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Anatomy of a quack
In his book Voodoo Science, physicist Bob Park lists seven signs of pseudoscience. They are:
Recently I have had my interest in Houston cancer curer Dr Stanislaw Burzynski revived and I thought it might be instructive to see how many of these signs he shows. But first some background.
I first became aware of Dr Burzynski in 2000 when I found him using the tragedy of a child with terminal cancer in a campaign to raise money for his clinic and to swing public opinion against the FDA and anyone else who wanted to place any restriction on offering unproven cures for cancer.
Burzynski graduated as a doctor in 1967 in Poland and according to a grant application in 1973 he obtained a Doctor of Medical Science degree in 1968, although his current CV says that he was awarded a PhD in the same year. One year for a PhD seems like a short time, particularly when gained from a university that did not have a doctoral program at the time, but maybe he is very smart. It was also in 1967 that he discovered that "antineoplastons", which are peptides extracted from urine, are an almost universal cure for cancer. He currently runs a clinic in Houston, Texas, where patients pay enormous amounts of money to be included as subjects in clinical trials of antineoplastons. He does trials instead of treatments because that is all he is allowed to do, and currently has 61 such trials listed at www.clinicaltrials.gov. Fifty of these trials have had no progress reported for more than two years, one is noted as completed (in 2006), seven are shown as "Withdrawn", two are "Terminated", and one has not started recruiting subjects despite supposedly starting in December 2011. No results from any of these trials have ever been published in reputable journals, but almost miraculous results are claimed on web sites asking for money.
So how does Dr Burzynski look when passed against Dr Park's signs of pseudoscience?
There are many videos on YouTube featuring people who have been told to go home and die by oncologists but who are now leading cancer-free lives thanks to Dr Burzynski. There is a documentary which can be purchased on DVD. There are many web sites reporting miraculous results (for example a 77% reduction in Oligodendroglioma), all with the obligatory request to send money, lots of it (participation in a "trial" can cost more than $100,000 per year). There is nothing in peer-reviewed literature setting out the results of any of the trials that Burzynski has been conducting for the last 30 years.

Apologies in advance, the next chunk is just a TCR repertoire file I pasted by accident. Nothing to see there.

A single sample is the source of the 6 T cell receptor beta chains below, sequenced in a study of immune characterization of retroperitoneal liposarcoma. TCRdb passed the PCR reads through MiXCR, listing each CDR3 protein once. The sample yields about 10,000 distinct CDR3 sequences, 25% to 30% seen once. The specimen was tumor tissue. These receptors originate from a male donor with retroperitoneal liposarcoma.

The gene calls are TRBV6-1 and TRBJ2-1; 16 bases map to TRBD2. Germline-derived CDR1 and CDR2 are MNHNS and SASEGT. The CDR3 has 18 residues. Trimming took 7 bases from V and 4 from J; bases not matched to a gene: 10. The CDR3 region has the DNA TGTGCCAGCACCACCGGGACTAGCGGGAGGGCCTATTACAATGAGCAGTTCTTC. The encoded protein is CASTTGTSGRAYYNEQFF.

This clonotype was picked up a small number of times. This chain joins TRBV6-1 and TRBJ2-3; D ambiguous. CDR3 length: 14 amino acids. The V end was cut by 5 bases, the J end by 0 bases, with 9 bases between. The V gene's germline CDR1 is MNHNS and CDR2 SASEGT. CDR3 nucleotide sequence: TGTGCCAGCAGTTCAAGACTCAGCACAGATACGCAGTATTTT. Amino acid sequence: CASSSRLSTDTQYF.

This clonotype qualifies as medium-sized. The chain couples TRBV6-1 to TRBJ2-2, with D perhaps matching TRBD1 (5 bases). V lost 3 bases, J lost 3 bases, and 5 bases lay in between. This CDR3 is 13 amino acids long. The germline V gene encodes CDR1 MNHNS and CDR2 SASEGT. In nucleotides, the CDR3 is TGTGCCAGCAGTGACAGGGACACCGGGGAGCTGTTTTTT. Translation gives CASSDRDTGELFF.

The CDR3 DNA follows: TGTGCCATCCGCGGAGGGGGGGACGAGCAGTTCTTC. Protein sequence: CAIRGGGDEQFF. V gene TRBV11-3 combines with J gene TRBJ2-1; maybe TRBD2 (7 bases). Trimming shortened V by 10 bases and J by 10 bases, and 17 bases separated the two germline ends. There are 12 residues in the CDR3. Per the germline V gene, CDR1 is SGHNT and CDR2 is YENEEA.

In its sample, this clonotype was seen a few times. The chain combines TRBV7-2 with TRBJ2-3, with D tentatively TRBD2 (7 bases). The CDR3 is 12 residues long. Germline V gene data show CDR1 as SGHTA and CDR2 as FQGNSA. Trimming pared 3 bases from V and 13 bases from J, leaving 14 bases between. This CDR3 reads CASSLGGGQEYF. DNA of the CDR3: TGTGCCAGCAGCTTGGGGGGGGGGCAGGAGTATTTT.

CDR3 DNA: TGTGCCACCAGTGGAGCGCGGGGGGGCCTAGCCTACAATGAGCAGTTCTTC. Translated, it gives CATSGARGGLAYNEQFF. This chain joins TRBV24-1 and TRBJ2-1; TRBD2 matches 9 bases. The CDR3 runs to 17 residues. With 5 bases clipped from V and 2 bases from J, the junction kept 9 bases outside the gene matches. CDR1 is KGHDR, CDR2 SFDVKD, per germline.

The FDA. Need I say more?
Apparently only Burzynski can get these great results. In the absence of publication it is difficult to replicate what he does, but nobody else has been able to detect any effect of antineoplastons. There is also the matter of scientific plausibility, as no mechanism of action has been suggested.
Web sites. Videos. Advertising documentaries. Nothing but anecdotes.
To give him credit, Dr Burzynski only claims that the knowledge has been known for decades, not centuries.
Research is conducted at the Burzynski Research Institute which seems to be closely associated with the Burzynski Clinic. There is no evidence that research is being carried out anywhere else, although claims have been made by Burzynski supporters that some unnamed university in Japan is also looking into the cure. The anonymous Japanese researchers also choose not to publish anything.
Apparently antineoplastons just work. They are particularly effective against terminal brain cancers in desperate people who have access to large amounts of cash but just how chemicals that are naturally manufactured in human bodies do their work is a mystery.
I think that Professor Park would say that Dr Burzynski is a quack practising pseudoscience. I would have to agree, but I would add "charlatan" as well.
This article was published as the Naked Skeptic column in the May 2012 edition of Australasian Science
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